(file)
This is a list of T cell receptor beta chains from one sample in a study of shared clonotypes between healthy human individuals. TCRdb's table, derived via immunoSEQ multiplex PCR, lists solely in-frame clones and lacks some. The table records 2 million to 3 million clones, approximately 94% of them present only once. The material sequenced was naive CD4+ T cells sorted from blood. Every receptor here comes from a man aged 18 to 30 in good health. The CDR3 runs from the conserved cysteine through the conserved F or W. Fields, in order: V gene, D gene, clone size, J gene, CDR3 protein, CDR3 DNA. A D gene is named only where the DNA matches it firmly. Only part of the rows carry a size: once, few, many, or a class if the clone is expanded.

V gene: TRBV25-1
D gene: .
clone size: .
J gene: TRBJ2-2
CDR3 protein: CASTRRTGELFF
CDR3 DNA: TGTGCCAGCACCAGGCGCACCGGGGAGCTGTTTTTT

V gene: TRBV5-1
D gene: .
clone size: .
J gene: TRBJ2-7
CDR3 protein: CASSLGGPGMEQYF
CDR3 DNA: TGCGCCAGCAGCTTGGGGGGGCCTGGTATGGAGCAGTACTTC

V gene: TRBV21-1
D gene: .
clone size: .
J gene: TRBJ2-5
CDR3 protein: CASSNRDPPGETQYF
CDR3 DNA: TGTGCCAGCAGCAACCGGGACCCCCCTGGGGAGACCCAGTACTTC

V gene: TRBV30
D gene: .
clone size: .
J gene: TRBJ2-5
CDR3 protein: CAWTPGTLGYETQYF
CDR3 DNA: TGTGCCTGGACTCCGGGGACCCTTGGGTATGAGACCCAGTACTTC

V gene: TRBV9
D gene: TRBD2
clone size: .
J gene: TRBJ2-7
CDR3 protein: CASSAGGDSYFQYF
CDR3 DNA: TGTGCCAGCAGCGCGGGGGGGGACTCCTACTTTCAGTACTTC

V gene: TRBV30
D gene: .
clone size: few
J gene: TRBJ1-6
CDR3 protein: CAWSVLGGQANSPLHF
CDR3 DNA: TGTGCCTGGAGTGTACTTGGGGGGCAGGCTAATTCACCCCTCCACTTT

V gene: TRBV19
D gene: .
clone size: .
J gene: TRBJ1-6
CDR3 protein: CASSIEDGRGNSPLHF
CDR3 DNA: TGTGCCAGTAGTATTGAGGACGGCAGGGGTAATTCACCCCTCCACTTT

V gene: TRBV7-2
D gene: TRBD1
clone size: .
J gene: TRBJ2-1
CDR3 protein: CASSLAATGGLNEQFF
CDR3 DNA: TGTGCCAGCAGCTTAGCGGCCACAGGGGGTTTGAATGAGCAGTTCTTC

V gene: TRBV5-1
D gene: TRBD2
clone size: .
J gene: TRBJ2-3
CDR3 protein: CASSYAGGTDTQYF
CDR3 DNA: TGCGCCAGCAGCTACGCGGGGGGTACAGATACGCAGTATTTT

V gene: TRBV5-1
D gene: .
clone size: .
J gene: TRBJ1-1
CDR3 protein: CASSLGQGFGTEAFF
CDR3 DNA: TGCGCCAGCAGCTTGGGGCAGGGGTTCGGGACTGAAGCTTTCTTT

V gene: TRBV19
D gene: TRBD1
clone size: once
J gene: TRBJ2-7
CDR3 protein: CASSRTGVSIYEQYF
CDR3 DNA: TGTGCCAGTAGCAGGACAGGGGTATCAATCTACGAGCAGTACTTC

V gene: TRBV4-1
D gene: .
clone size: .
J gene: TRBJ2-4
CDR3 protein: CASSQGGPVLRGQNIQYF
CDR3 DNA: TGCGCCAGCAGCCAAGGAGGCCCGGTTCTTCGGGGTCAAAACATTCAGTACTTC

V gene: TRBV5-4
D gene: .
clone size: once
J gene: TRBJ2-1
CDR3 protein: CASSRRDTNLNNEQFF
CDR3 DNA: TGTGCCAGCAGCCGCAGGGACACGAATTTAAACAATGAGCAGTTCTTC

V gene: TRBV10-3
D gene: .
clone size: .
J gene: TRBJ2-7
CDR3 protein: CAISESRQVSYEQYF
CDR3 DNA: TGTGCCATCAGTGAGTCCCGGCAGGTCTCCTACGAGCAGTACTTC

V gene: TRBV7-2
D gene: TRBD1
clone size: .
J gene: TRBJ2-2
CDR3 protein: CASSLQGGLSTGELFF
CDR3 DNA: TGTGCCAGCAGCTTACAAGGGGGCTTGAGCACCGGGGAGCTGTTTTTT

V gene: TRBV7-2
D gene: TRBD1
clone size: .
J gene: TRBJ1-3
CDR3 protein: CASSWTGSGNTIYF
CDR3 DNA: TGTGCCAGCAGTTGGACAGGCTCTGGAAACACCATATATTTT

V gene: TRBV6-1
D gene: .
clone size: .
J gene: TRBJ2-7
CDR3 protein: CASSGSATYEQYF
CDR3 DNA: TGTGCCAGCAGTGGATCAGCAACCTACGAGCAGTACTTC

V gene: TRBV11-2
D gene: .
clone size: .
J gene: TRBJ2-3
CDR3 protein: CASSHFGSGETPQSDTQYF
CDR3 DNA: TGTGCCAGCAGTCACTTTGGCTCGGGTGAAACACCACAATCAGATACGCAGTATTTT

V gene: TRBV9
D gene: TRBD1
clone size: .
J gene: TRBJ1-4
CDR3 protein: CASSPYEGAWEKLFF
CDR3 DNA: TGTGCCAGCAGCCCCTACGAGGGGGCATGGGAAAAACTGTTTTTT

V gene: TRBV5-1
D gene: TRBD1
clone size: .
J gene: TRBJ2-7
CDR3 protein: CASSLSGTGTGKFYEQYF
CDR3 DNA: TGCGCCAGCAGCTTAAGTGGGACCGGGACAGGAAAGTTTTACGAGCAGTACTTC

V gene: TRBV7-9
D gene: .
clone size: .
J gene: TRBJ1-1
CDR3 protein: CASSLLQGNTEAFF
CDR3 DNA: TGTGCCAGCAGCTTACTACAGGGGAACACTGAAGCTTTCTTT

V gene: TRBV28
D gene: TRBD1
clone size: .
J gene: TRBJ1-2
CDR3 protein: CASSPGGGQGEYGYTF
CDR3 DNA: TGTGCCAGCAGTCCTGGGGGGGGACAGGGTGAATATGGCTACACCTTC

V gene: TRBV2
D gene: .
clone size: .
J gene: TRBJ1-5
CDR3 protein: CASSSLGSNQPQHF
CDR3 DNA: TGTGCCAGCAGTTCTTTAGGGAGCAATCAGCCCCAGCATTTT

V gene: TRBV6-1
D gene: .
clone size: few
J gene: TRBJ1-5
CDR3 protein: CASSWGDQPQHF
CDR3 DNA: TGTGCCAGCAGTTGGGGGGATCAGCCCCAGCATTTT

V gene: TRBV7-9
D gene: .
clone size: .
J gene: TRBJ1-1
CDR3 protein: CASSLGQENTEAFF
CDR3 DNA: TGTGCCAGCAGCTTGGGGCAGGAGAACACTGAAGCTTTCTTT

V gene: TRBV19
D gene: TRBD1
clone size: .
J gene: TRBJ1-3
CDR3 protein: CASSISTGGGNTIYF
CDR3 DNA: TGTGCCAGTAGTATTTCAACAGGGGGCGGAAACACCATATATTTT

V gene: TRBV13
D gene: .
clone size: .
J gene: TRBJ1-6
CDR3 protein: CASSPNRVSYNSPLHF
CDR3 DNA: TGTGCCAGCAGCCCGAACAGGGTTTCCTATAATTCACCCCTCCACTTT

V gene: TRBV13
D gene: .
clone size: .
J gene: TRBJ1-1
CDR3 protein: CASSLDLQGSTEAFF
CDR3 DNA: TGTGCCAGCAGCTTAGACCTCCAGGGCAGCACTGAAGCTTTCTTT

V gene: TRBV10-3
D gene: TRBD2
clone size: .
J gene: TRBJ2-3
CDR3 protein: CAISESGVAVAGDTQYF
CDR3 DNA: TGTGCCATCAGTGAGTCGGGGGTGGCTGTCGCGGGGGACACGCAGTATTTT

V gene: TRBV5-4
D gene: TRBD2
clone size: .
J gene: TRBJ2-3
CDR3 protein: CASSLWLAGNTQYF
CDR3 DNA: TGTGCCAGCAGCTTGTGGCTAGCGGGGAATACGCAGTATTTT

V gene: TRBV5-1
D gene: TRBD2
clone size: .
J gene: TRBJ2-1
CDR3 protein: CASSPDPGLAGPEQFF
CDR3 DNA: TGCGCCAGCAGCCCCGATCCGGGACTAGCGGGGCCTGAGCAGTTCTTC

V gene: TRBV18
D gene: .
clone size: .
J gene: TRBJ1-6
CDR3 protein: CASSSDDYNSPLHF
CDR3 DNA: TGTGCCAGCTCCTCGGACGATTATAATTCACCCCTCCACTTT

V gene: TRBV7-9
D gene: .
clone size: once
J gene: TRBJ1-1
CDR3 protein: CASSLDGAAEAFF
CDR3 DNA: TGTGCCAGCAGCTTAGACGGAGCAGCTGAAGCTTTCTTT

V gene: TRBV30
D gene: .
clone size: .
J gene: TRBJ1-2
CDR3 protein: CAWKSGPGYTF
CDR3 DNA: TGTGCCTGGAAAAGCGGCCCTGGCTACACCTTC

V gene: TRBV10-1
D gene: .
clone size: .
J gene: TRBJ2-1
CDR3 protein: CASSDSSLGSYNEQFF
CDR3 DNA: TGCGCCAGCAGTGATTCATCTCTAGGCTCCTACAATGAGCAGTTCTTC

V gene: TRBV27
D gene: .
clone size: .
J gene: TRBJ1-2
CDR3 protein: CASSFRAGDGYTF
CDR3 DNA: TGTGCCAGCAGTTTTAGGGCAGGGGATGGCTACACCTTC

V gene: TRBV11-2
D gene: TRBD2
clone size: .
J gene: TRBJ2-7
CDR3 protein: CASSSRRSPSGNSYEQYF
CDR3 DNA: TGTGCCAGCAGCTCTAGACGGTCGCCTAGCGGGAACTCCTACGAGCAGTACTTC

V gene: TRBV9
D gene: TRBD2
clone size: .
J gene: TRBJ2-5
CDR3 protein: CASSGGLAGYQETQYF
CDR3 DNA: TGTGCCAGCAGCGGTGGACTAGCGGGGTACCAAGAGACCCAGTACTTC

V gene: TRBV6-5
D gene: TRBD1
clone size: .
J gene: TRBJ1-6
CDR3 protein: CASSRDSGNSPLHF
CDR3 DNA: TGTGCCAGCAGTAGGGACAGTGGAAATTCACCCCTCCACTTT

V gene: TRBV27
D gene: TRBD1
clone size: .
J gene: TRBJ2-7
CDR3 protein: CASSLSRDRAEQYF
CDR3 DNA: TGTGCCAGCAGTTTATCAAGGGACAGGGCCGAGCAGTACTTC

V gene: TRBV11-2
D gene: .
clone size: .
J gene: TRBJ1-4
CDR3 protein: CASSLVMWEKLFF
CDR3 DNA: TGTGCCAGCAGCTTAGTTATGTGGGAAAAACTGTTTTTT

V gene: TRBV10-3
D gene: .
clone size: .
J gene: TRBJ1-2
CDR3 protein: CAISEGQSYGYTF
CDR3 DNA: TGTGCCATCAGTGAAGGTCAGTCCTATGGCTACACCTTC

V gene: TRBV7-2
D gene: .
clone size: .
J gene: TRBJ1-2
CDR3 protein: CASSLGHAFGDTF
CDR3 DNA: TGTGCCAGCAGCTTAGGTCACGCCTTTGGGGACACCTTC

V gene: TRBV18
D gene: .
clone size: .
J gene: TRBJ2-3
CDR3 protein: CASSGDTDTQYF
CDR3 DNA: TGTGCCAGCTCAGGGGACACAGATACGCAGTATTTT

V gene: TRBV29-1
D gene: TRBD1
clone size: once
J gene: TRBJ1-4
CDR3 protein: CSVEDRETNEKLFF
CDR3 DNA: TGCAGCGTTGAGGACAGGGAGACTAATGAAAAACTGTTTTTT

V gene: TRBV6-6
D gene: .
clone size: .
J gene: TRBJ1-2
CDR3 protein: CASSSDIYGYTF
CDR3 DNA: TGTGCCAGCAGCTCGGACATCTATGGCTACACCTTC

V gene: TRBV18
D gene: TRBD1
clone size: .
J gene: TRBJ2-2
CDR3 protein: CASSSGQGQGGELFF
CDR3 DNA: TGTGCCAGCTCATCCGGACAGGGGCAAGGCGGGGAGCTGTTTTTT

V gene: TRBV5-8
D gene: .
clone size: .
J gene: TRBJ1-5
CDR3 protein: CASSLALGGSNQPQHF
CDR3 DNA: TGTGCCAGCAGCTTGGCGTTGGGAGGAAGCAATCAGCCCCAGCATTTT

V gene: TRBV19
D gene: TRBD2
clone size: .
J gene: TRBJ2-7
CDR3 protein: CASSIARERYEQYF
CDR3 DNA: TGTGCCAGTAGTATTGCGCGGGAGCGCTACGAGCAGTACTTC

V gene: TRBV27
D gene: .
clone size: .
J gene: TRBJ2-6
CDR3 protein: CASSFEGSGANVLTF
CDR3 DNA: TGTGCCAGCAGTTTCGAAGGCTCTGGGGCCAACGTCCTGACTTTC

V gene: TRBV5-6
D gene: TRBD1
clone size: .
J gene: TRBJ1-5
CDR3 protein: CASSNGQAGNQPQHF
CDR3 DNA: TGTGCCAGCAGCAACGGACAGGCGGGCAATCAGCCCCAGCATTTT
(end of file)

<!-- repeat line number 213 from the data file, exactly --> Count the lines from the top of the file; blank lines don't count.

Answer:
D gene: .